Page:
“The worst outbreak of Scotch Broom in five years invaded roadsides and open fields this May,” reported Broombuster coordinator Morgan Ostler.
“Thanks to volunteers we managed to bring the infestation under control but there are many areas we had to bypass, particularly in the rural paramaters of the city,” Ostler said.
She added that there are large tracts of privately owned land that will require heavy equipment to clear out the broom.
“We urgently need a broom removal by-law similar to those now in effect at Nanaimo and Parksville” co-coordinator Carol Couture pointed out. “Qualicum Broombusters organization is now recommending a by-law and the Campbell River group are hopeful that council will also proceed with a ruling.”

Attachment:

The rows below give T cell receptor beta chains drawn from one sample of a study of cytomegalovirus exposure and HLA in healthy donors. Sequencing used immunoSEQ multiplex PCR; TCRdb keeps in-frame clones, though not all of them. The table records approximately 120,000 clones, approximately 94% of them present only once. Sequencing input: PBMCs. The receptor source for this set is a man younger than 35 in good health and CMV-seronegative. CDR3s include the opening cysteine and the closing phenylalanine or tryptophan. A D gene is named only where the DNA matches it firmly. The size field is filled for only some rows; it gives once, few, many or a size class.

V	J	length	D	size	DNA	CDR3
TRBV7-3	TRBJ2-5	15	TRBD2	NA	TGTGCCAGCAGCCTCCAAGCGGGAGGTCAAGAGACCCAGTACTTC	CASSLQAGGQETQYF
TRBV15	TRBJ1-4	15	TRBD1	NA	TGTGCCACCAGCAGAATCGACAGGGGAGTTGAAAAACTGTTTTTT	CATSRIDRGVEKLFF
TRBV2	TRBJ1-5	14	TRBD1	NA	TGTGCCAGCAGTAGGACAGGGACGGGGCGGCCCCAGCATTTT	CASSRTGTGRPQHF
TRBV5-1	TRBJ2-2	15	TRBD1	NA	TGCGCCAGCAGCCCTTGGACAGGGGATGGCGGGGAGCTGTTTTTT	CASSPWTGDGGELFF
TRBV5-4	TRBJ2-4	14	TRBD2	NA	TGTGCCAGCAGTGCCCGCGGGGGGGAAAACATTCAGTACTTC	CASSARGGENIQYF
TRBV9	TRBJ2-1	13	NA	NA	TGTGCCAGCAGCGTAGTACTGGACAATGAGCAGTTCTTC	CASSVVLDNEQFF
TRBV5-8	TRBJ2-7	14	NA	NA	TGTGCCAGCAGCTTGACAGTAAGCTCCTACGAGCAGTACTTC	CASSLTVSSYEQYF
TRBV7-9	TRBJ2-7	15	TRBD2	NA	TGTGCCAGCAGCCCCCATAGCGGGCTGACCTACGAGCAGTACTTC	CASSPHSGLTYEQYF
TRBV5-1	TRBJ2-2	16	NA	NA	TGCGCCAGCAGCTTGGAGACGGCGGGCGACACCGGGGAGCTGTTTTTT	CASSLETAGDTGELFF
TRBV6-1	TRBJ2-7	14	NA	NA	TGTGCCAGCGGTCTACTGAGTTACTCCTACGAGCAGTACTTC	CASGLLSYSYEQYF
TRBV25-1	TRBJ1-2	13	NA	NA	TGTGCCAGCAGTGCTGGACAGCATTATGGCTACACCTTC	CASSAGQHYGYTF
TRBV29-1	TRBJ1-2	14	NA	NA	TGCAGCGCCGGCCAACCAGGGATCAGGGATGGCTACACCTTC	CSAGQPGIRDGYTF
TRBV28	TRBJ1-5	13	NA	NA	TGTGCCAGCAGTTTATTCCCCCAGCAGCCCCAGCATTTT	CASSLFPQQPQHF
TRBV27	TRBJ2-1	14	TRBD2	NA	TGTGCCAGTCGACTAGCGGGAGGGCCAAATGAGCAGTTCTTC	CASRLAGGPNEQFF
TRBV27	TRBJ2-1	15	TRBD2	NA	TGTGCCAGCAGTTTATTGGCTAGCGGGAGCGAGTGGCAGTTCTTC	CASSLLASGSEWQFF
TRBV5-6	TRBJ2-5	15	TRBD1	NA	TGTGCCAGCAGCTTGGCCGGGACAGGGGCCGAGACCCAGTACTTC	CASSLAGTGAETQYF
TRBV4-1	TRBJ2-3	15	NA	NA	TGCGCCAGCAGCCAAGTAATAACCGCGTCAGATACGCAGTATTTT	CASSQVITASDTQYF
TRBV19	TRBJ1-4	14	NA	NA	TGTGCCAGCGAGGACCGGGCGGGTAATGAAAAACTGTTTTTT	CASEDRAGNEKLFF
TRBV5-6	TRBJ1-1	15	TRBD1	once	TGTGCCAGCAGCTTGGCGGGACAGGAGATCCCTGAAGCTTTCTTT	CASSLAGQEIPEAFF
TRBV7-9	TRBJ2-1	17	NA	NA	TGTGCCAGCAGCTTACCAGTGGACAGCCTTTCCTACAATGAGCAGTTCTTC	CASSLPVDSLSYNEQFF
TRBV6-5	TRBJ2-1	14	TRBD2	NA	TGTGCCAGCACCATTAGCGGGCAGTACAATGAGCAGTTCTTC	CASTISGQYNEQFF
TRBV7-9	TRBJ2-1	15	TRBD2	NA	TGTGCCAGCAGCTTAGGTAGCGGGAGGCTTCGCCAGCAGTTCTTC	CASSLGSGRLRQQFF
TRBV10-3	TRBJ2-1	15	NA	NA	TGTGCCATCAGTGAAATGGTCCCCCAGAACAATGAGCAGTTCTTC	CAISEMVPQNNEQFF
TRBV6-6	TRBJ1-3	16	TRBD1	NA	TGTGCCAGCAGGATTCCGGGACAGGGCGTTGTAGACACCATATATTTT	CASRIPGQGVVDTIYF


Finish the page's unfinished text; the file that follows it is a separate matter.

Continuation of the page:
Qualicum volunteers founded Broombusters.org many years ago and since then it has become an Island-wide organization that includes all major communities from Ladysmith to the north as well as Powell River. Campbell River volunteers formed a group in 2013.
“As environmentally minded local residents come forward to assist, broom has gradually been removed almost entirely from major and minor roads,” said Ostler.” She added that it didn’t mean the broom cutters could rest on their laurels. “Broom seeds continue to sprout but if they are caught in early spring when the ground is damp the young plants can easily be pulled out manually.”
“Broom that has been left to mature to the flowering stage requires enormous energy to successfully remove it,” Couture pointed out. She added that the Noon Hour Rotary Club has partnered with Broombusters for the past four years. She said club members have made a tremendous effort to remove huge amounts of broom on the north side of the Jubilee Parkway. She explained that once the mature bushes have been removed volunteers will be able to follow up next spring and remove most of the new growth by hand.